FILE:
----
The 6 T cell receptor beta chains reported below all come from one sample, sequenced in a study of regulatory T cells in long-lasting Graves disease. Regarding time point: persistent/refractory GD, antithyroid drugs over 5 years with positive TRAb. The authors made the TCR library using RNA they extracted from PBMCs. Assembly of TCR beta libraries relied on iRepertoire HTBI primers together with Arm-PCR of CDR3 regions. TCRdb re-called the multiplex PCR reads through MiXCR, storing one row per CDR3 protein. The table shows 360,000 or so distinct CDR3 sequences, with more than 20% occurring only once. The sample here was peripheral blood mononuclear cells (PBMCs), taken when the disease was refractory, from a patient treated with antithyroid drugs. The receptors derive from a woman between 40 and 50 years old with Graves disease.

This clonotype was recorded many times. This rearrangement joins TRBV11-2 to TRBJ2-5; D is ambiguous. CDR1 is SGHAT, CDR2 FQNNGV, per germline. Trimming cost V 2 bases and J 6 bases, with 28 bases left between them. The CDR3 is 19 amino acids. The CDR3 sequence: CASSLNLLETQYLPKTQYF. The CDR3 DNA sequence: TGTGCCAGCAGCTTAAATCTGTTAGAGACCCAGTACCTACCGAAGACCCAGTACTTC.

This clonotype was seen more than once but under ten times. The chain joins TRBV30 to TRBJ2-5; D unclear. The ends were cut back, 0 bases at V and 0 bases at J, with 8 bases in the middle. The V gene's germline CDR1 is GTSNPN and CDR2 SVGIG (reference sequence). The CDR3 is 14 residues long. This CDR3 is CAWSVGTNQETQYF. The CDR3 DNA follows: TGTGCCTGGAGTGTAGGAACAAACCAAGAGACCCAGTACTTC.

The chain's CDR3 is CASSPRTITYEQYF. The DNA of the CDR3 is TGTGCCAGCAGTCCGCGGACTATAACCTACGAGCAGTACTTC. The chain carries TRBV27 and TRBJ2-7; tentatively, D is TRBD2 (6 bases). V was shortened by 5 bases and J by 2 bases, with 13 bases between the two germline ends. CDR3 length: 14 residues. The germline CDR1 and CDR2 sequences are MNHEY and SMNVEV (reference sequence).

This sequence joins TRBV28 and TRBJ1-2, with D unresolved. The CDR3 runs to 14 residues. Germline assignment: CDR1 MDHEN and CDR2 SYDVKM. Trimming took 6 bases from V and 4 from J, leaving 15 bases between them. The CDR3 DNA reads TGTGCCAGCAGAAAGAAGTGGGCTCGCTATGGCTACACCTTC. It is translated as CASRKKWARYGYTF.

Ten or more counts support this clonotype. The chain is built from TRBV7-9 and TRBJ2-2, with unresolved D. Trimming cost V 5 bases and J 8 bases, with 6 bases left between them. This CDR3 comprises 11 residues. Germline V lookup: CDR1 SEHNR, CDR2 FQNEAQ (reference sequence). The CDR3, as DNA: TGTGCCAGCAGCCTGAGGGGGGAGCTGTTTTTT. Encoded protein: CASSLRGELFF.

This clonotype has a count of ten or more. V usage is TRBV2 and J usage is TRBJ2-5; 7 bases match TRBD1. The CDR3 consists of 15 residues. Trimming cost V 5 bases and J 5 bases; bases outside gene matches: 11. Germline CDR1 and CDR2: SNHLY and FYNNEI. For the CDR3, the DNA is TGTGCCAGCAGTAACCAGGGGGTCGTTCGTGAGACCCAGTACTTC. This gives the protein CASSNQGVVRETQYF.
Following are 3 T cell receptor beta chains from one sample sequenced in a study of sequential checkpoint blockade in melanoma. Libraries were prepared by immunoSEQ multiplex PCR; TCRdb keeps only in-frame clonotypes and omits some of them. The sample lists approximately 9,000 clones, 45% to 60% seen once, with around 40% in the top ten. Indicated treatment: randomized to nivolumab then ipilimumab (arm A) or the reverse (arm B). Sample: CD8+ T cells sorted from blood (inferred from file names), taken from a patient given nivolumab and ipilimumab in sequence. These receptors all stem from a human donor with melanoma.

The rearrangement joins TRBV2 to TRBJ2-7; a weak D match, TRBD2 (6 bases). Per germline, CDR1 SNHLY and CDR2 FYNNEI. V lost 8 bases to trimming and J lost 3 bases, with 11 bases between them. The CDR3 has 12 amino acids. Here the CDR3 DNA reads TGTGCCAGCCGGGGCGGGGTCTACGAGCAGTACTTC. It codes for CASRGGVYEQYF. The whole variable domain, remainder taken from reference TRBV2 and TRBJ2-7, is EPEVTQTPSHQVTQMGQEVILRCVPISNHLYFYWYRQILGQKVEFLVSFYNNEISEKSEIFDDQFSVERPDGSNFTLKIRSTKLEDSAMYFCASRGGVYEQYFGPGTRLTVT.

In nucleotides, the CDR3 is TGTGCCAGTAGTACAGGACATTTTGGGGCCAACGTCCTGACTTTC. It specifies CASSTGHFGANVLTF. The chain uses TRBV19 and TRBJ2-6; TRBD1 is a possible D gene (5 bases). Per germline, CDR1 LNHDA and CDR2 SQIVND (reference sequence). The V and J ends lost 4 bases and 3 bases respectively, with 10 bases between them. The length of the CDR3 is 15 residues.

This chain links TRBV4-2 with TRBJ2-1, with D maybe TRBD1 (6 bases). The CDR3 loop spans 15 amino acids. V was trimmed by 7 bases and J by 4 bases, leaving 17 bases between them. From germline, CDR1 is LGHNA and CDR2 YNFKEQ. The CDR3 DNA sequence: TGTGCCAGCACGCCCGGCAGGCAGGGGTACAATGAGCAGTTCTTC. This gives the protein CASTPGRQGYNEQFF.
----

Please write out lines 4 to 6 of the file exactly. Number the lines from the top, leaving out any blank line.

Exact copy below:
The chain's CDR3 is CASSPRTITYEQYF. The DNA of the CDR3 is TGTGCCAGCAGTCCGCGGACTATAACCTACGAGCAGTACTTC. The chain carries TRBV27 and TRBJ2-7; tentatively, D is TRBD2 (6 bases). V was shortened by 5 bases and J by 2 bases, with 13 bases between the two germline ends. CDR3 length: 14 residues. The germline CDR1 and CDR2 sequences are MNHEY and SMNVEV (reference sequence).

This sequence joins TRBV28 and TRBJ1-2, with D unresolved. The CDR3 runs to 14 residues. Germline assignment: CDR1 MDHEN and CDR2 SYDVKM. Trimming took 6 bases from V and 4 from J, leaving 15 bases between them. The CDR3 DNA reads TGTGCCAGCAGAAAGAAGTGGGCTCGCTATGGCTACACCTTC. It is translated as CASRKKWARYGYTF.

Ten or more counts support this clonotype. The chain is built from TRBV7-9 and TRBJ2-2, with unresolved D. Trimming cost V 5 bases and J 8 bases, with 6 bases left between them. This CDR3 comprises 11 residues. Germline V lookup: CDR1 SEHNR, CDR2 FQNEAQ (reference sequence). The CDR3, as DNA: TGTGCCAGCAGCCTGAGGGGGGAGCTGTTTTTT. Encoded protein: CASSLRGELFF.